And so Dukes found himself, a nonviolent drug offender, watching as the most critical moments of his youth crawled by in federal prison—a place he was sentenced to live out the rest of his days.
“[The Controlled Substance Act] states that if you had two prior convictions which were felonies, and the offense that you are on now involved 50 grams of crack or more, it constitutes a mandatory life sentence,” Dukes explained. “When it comes to conspiracy charges, your sentence depends on the amount of grams sold throughout the whole conspiracy, which in this case was 185 grams.”
“In 2010, Congress passed legislation to change the ratio [from 100 to 1] to 18 to 1 based on scientific evidence that powder cocaine and cocaine that is cooked up is chemically the same. So why treat it differently?”
“Despite the law having been changed, it wasn’t to apply to any of us that was already incarcerated. Under the new law, I was looking at a 10 year sentence,” he said. “I felt that it was unfair to keep us locked up under the old law, but when the law was passed, they didn’t make it retroactive.”
Dukes sought leniency from President Barack Obama and requested “executive clemency,” which he received. He became one of 46 people who had their sentences commuted in 2015.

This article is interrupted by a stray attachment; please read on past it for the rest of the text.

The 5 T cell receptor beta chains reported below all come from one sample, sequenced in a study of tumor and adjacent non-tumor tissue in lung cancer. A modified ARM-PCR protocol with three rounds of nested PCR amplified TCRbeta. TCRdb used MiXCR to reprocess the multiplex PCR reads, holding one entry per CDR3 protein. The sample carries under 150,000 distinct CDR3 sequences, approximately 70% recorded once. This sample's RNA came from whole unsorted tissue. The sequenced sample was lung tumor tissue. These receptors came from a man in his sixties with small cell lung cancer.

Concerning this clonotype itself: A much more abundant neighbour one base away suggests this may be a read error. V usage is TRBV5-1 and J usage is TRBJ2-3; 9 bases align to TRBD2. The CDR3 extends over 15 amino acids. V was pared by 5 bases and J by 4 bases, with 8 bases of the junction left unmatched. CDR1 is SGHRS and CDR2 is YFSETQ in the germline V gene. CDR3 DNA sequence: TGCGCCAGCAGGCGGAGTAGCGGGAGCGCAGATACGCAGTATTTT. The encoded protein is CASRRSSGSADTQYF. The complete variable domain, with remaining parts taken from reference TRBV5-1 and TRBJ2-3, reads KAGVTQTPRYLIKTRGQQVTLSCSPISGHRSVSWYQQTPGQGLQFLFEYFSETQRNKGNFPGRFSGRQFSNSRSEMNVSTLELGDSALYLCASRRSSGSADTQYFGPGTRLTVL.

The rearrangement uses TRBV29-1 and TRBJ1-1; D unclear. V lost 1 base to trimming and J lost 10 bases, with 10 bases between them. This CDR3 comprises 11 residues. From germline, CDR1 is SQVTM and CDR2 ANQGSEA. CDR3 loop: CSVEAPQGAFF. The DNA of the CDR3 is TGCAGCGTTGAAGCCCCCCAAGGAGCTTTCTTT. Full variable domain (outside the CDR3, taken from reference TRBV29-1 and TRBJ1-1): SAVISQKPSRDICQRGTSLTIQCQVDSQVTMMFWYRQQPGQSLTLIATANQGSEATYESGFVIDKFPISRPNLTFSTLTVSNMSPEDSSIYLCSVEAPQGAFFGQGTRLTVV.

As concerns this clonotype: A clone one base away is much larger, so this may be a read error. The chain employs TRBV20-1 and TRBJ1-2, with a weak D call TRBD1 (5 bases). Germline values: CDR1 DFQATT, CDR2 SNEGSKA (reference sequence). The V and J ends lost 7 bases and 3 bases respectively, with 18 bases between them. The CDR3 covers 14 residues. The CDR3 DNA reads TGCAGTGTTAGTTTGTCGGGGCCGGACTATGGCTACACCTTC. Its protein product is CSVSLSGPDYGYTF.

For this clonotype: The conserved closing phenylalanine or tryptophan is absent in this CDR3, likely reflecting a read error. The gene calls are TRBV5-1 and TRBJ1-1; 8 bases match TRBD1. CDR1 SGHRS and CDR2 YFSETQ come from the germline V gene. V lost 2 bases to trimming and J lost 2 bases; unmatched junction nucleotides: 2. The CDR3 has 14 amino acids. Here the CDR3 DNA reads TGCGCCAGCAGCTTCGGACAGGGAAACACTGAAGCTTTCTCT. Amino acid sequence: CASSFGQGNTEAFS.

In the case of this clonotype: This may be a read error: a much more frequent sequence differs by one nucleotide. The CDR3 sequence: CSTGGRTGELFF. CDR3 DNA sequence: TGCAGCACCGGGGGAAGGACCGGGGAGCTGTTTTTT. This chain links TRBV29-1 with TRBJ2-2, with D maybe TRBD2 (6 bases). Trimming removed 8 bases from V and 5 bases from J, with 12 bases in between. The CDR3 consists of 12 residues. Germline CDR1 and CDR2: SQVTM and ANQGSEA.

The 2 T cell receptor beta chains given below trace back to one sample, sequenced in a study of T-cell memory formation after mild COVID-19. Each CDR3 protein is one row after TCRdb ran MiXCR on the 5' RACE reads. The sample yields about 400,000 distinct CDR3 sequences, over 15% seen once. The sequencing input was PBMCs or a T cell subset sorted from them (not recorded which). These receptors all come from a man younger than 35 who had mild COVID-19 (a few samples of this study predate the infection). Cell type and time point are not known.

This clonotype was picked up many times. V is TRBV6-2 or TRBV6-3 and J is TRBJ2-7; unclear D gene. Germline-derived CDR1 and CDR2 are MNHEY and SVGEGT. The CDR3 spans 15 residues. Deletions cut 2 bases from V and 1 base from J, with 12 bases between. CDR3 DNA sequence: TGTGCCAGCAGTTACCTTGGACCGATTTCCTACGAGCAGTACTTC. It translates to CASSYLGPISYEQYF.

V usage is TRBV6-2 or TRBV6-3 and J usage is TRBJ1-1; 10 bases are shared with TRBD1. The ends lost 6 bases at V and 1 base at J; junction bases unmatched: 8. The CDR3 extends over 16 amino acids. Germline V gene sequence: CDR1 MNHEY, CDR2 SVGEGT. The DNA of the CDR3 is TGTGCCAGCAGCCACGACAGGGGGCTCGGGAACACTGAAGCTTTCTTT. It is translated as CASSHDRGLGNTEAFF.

By that point, Dukes (now 43) had spent 19 years locked away in federal prison. His son, who was just 8-years-old when he was first imprisoned, was now 27.
“I missed practically his whole life as a child. I got the chance to spend one year with him before he was killed in a car accident,” he said.
A commutation is an important step forward for people fortunate enough to receive one, but it is not a finishing line for freedom. People with commuted sentences still face blinding obstacles when attempting to find work, housing, academic opportunities, financial assistance, and medical services.
Race and class play a direct role in shaping what an inmate’s future will look like after they’re released, especially after longer stints. The less support they have from family, friends, and mentors, the more difficult it may be for them.
When Dukes was released, he had a lot of moral support that helped him make it through. “Coming out after all those years, you need as much support as you can get. So shout out to my family and friends that held me down. They know who they are.”
“The first month I was out, I put in a whole lot of applications but never got called back. So I went to temp agencies, and I started working different jobs. I am determined to succeed,” he added. “I had to deal with a lot of obstacles, and I’m still dealing with them. All those years in prison, I can truly say that I’ve learned a lot about myself, people, the world in general, relationships, religions, etc.”
“I started working with this trucking company through a temp agency and after six months I was hired on. I had a baby boy who is 1-year-old now. He is so adorable. And now, I’m trying to make this dream of owning my own business into a reality.”